These actions stem from the sharply lower – albeit positive – growth that Vietnam faces from the Covid-19 pandemic and its potential to negatively affect the banks’ credit profiles in the near term, at least. The IDRs of all five banks were affirmed at existing levels as Fitch expects a firm economic recovery in 2021, although there will be lingering effects on the banks.
Fitch Ratings previously revised the outlook on Vietnam’s IDR to Stable from Positive and affirmed the rating at ‘BB’.
Vietnam Joint Stock Commercial Bank for Industry and Trade (Vietinbank), Joint Stock Commercial Bank for Foreign Trade of Vietnam (Vietcombank), and ANZ Bank (Vietnam) Limited (ANZV) had their outlooks lowered to Stable from Postive. Meanwhile, Fitch lowered the outlooks of Asia Commercial Joint Stock Bank (ACB) and Military Commercial Joint Stock Bank (MB) to Negative from Stable.
Vietnam’s GDP growth slowed to 3.8% in the first quarter (Q1) of 2020 from 7% in the previous quarter and Fitch forecasts full-year growth at 3.3%, which would be slowest pace since the first year of the Doi Moi reforms in 1987.
The sharp economic shock will cause unemployment to rise and can quickly tip Vietnam’s large proportion of informal workers and micro business owners into severe financial hardship.
In response, the State Bank of Vietnam (SBV) cut its policy rates and directed banks to extend debt relief to affected borrowers, while easing requirements on loan classification and provisioning. As a result, the banking sector has become a key intermediary – and will likely bear much of the policy burden – of financial relief.
Fitch has lowered Vietnam’s operating environment midpoint to ‘b+’ from ‘bb-‘, but kept the outlook at stable as the rating agency expects the slowdown to be sharp before a sizeable recovery in 2021, with growth forecast at 7.3%.
The sudden loss of economic momentum that banks in Vietnam have grown accustomed to in recent years will most directly affect their asset quality and earnings. Moreover, risk appetite, capitalization and governance scores could also be lowered should pressure for banks to undertake policy lending manifest in large scale non-risk-based lending.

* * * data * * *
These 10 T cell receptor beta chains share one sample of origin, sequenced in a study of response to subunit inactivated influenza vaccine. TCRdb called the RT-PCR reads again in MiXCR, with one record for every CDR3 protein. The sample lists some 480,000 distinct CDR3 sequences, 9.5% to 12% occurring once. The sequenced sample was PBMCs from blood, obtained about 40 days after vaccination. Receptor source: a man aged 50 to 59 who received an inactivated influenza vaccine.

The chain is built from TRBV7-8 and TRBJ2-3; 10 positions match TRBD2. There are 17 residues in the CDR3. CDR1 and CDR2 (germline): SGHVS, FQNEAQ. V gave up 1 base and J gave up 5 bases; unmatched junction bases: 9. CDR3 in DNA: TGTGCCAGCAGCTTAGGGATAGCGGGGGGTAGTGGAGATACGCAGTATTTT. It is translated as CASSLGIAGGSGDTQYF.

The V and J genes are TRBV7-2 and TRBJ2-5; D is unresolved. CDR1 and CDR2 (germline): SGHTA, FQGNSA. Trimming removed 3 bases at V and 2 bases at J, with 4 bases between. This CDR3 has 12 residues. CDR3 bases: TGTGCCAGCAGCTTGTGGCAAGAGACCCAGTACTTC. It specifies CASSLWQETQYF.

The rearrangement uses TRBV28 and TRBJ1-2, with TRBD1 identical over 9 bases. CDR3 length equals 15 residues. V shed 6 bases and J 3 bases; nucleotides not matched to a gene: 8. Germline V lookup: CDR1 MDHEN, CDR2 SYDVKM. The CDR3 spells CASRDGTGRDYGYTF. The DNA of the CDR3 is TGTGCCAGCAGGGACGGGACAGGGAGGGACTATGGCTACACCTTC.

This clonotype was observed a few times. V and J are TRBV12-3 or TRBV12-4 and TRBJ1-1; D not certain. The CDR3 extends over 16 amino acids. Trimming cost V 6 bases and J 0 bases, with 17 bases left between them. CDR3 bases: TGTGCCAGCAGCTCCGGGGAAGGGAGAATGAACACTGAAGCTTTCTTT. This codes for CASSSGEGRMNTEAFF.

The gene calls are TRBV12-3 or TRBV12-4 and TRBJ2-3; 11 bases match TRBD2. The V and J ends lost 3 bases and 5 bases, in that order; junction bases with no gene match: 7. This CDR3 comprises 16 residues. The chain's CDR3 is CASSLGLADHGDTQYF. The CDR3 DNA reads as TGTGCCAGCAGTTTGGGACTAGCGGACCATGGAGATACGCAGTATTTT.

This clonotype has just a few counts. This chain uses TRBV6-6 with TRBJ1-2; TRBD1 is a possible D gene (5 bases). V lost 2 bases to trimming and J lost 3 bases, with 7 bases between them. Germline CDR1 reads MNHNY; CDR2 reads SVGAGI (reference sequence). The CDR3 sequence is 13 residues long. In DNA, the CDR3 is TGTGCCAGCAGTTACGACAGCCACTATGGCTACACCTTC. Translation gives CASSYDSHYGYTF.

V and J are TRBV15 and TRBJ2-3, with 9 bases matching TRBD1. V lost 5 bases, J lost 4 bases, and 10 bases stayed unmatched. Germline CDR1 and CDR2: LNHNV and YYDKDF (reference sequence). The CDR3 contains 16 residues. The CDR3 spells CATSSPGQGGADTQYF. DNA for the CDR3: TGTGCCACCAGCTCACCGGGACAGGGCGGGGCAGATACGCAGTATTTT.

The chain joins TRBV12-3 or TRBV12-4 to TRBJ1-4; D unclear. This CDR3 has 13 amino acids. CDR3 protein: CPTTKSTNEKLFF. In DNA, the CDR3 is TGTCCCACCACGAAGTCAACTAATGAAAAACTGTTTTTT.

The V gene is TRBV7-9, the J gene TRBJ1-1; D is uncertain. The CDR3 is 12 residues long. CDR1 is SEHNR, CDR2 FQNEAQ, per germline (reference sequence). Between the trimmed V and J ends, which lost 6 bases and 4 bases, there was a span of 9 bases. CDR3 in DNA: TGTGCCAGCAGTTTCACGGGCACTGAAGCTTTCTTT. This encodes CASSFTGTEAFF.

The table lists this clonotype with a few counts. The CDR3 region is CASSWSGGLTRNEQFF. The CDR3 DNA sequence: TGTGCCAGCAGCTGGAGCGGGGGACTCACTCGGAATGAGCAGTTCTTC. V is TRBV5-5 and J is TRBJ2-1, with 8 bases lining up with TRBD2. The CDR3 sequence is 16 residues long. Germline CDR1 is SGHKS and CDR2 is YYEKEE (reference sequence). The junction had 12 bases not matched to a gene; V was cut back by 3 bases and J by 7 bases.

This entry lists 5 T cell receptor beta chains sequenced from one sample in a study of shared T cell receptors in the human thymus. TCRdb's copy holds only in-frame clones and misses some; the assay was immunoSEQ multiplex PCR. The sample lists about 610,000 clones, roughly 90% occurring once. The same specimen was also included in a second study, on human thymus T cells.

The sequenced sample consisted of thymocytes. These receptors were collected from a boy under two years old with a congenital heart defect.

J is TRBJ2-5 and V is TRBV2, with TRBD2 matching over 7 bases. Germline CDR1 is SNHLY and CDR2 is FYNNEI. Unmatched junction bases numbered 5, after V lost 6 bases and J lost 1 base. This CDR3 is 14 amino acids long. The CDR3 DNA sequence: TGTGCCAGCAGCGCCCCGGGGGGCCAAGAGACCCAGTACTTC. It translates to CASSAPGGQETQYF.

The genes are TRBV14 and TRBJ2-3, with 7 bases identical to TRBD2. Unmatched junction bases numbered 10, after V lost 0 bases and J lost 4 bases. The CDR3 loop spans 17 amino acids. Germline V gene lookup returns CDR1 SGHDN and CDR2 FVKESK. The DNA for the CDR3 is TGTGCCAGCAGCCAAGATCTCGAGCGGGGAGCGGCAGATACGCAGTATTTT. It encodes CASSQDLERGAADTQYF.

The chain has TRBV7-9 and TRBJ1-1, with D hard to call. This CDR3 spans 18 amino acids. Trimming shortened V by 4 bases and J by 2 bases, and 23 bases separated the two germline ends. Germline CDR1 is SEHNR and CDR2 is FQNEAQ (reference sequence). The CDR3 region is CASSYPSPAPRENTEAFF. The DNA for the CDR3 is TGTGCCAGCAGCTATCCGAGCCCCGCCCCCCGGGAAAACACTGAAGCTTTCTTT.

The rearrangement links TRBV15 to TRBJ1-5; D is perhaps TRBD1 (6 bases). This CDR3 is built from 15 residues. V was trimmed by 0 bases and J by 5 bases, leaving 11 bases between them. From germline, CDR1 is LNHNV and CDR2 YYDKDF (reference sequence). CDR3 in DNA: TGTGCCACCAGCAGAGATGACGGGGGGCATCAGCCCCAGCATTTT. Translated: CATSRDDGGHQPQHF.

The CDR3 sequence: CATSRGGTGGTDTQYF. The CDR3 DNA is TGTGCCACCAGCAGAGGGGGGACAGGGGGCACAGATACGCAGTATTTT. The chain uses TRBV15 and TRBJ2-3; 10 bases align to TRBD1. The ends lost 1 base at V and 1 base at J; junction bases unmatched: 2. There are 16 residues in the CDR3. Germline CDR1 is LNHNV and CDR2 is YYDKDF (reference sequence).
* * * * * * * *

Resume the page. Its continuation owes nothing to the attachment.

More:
The negative outlook also considers banks’ rapid credit growth in recent years, especially in consumer loans and unsecured lending, which have not been tested through a down cycle. Some banks’ credit allowances have lagged their dash for market share, such that loss-absorption buffers remain thin at many banks. More than a few banks continue to hold Vietnam Asset Management Company bonds – a legacy of bad debt from the 2010-11 downturn.
It is expected profitability to come under significant pressure due to waning credit demand and lower lending rates after the SBV’s rate cuts and authorities’ orders to reduce debt burden for affected borrowers.
Fitch’s assessment of banks’ funding and liquidity has not changed materially as a result of the Covid-19 pandemic. Meanwhile, the agency’s expectations of slower credit growth and highly accommodative liquidity management from the SBV have kept the factor outlook at stable. Fitch expects the SBV will continue to provide liquidity to the system as directed by the government.